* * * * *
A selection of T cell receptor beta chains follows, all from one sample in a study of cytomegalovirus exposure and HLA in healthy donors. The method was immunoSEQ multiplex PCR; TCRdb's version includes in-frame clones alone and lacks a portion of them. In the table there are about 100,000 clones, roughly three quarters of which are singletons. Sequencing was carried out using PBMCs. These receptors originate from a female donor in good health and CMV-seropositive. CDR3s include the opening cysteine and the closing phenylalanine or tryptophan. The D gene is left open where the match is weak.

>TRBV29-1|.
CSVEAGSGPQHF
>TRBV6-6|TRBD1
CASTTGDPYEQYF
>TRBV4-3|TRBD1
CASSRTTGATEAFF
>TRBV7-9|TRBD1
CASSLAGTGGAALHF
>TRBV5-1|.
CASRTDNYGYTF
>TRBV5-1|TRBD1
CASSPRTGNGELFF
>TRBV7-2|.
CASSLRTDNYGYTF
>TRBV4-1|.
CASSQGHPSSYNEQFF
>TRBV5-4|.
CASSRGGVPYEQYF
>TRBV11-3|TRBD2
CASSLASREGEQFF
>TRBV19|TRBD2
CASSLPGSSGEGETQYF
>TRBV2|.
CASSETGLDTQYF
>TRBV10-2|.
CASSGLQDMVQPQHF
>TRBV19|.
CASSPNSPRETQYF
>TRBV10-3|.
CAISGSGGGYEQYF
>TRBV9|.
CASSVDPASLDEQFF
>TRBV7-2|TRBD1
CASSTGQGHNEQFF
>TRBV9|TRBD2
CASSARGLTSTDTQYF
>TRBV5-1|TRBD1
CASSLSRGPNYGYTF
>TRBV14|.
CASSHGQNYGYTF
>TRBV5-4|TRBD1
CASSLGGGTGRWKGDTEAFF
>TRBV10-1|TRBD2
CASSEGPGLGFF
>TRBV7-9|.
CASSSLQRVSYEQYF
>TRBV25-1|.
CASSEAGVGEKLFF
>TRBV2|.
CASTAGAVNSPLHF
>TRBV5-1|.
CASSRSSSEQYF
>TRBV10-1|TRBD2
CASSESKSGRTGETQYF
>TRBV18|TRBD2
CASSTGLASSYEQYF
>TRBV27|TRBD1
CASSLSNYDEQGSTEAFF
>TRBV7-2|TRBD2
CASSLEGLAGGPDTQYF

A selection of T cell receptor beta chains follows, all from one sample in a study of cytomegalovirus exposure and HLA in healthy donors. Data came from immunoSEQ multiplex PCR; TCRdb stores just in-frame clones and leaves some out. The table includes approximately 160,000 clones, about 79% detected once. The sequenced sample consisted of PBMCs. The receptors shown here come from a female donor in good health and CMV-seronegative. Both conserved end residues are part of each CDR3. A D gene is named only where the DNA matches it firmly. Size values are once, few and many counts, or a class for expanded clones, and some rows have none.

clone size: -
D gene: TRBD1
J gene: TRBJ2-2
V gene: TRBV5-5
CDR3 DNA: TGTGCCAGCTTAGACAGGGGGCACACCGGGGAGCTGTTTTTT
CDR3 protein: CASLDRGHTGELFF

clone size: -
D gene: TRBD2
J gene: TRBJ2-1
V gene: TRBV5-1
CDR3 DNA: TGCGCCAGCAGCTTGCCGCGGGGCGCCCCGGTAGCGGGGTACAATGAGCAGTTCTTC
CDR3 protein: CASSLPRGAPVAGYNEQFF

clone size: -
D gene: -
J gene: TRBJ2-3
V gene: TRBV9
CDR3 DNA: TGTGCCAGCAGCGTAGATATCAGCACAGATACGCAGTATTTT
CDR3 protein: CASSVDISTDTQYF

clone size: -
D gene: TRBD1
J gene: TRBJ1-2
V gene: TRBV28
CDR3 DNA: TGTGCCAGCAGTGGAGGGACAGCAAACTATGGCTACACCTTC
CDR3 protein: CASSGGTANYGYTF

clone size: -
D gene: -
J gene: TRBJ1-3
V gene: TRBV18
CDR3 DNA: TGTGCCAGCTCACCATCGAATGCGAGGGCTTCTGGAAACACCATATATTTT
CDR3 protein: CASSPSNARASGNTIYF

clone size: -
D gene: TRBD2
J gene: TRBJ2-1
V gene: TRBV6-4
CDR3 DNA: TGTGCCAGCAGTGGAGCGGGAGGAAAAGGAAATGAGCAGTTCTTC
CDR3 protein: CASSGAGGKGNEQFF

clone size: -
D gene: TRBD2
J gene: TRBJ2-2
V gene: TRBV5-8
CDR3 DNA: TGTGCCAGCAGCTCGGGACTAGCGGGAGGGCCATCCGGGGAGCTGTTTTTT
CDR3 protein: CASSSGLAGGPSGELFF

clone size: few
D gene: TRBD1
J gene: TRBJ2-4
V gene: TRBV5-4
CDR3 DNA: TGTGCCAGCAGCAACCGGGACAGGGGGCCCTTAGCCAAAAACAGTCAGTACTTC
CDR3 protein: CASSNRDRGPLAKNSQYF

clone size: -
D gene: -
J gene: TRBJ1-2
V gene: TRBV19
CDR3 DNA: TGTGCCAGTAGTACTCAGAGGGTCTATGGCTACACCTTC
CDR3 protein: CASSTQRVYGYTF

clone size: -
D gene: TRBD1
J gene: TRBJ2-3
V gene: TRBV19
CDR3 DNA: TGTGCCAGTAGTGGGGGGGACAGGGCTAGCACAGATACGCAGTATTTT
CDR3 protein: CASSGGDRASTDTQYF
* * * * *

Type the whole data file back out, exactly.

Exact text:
A selection of T cell receptor beta chains follows, all from one sample in a study of cytomegalovirus exposure and HLA in healthy donors. The method was immunoSEQ multiplex PCR; TCRdb's version includes in-frame clones alone and lacks a portion of them. In the table there are about 100,000 clones, roughly three quarters of which are singletons. Sequencing was carried out using PBMCs. These receptors originate from a female donor in good health and CMV-seropositive. CDR3s include the opening cysteine and the closing phenylalanine or tryptophan. The D gene is left open where the match is weak.

>TRBV29-1|.
CSVEAGSGPQHF
>TRBV6-6|TRBD1
CASTTGDPYEQYF
>TRBV4-3|TRBD1
CASSRTTGATEAFF
>TRBV7-9|TRBD1
CASSLAGTGGAALHF
>TRBV5-1|.
CASRTDNYGYTF
>TRBV5-1|TRBD1
CASSPRTGNGELFF
>TRBV7-2|.
CASSLRTDNYGYTF
>TRBV4-1|.
CASSQGHPSSYNEQFF
>TRBV5-4|.
CASSRGGVPYEQYF
>TRBV11-3|TRBD2
CASSLASREGEQFF
>TRBV19|TRBD2
CASSLPGSSGEGETQYF
>TRBV2|.
CASSETGLDTQYF
>TRBV10-2|.
CASSGLQDMVQPQHF
>TRBV19|.
CASSPNSPRETQYF
>TRBV10-3|.
CAISGSGGGYEQYF
>TRBV9|.
CASSVDPASLDEQFF
>TRBV7-2|TRBD1
CASSTGQGHNEQFF
>TRBV9|TRBD2
CASSARGLTSTDTQYF
>TRBV5-1|TRBD1
CASSLSRGPNYGYTF
>TRBV14|.
CASSHGQNYGYTF
>TRBV5-4|TRBD1
CASSLGGGTGRWKGDTEAFF
>TRBV10-1|TRBD2
CASSEGPGLGFF
>TRBV7-9|.
CASSSLQRVSYEQYF
>TRBV25-1|.
CASSEAGVGEKLFF
>TRBV2|.
CASTAGAVNSPLHF
>TRBV5-1|.
CASSRSSSEQYF
>TRBV10-1|TRBD2
CASSESKSGRTGETQYF
>TRBV18|TRBD2
CASSTGLASSYEQYF
>TRBV27|TRBD1
CASSLSNYDEQGSTEAFF
>TRBV7-2|TRBD2
CASSLEGLAGGPDTQYF

A selection of T cell receptor beta chains follows, all from one sample in a study of cytomegalovirus exposure and HLA in healthy donors. Data came from immunoSEQ multiplex PCR; TCRdb stores just in-frame clones and leaves some out. The table includes approximately 160,000 clones, about 79% detected once. The sequenced sample consisted of PBMCs. The receptors shown here come from a female donor in good health and CMV-seronegative. Both conserved end residues are part of each CDR3. A D gene is named only where the DNA matches it firmly. Size values are once, few and many counts, or a class for expanded clones, and some rows have none.

clone size: -
D gene: TRBD1
J gene: TRBJ2-2
V gene: TRBV5-5
CDR3 DNA: TGTGCCAGCTTAGACAGGGGGCACACCGGGGAGCTGTTTTTT
CDR3 protein: CASLDRGHTGELFF

clone size: -
D gene: TRBD2
J gene: TRBJ2-1
V gene: TRBV5-1
CDR3 DNA: TGCGCCAGCAGCTTGCCGCGGGGCGCCCCGGTAGCGGGGTACAATGAGCAGTTCTTC
CDR3 protein: CASSLPRGAPVAGYNEQFF

clone size: -
D gene: -
J gene: TRBJ2-3
V gene: TRBV9
CDR3 DNA: TGTGCCAGCAGCGTAGATATCAGCACAGATACGCAGTATTTT
CDR3 protein: CASSVDISTDTQYF

clone size: -
D gene: TRBD1
J gene: TRBJ1-2
V gene: TRBV28
CDR3 DNA: TGTGCCAGCAGTGGAGGGACAGCAAACTATGGCTACACCTTC
CDR3 protein: CASSGGTANYGYTF

clone size: -
D gene: -
J gene: TRBJ1-3
V gene: TRBV18
CDR3 DNA: TGTGCCAGCTCACCATCGAATGCGAGGGCTTCTGGAAACACCATATATTTT
CDR3 protein: CASSPSNARASGNTIYF

clone size: -
D gene: TRBD2
J gene: TRBJ2-1
V gene: TRBV6-4
CDR3 DNA: TGTGCCAGCAGTGGAGCGGGAGGAAAAGGAAATGAGCAGTTCTTC
CDR3 protein: CASSGAGGKGNEQFF

clone size: -
D gene: TRBD2
J gene: TRBJ2-2
V gene: TRBV5-8
CDR3 DNA: TGTGCCAGCAGCTCGGGACTAGCGGGAGGGCCATCCGGGGAGCTGTTTTTT
CDR3 protein: CASSSGLAGGPSGELFF

clone size: few
D gene: TRBD1
J gene: TRBJ2-4
V gene: TRBV5-4
CDR3 DNA: TGTGCCAGCAGCAACCGGGACAGGGGGCCCTTAGCCAAAAACAGTCAGTACTTC
CDR3 protein: CASSNRDRGPLAKNSQYF

clone size: -
D gene: -
J gene: TRBJ1-2
V gene: TRBV19
CDR3 DNA: TGTGCCAGTAGTACTCAGAGGGTCTATGGCTACACCTTC
CDR3 protein: CASSTQRVYGYTF

clone size: -
D gene: TRBD1
J gene: TRBJ2-3
V gene: TRBV19
CDR3 DNA: TGTGCCAGTAGTGGGGGGGACAGGGCTAGCACAGATACGCAGTATTTT
CDR3 protein: CASSGGDRASTDTQYF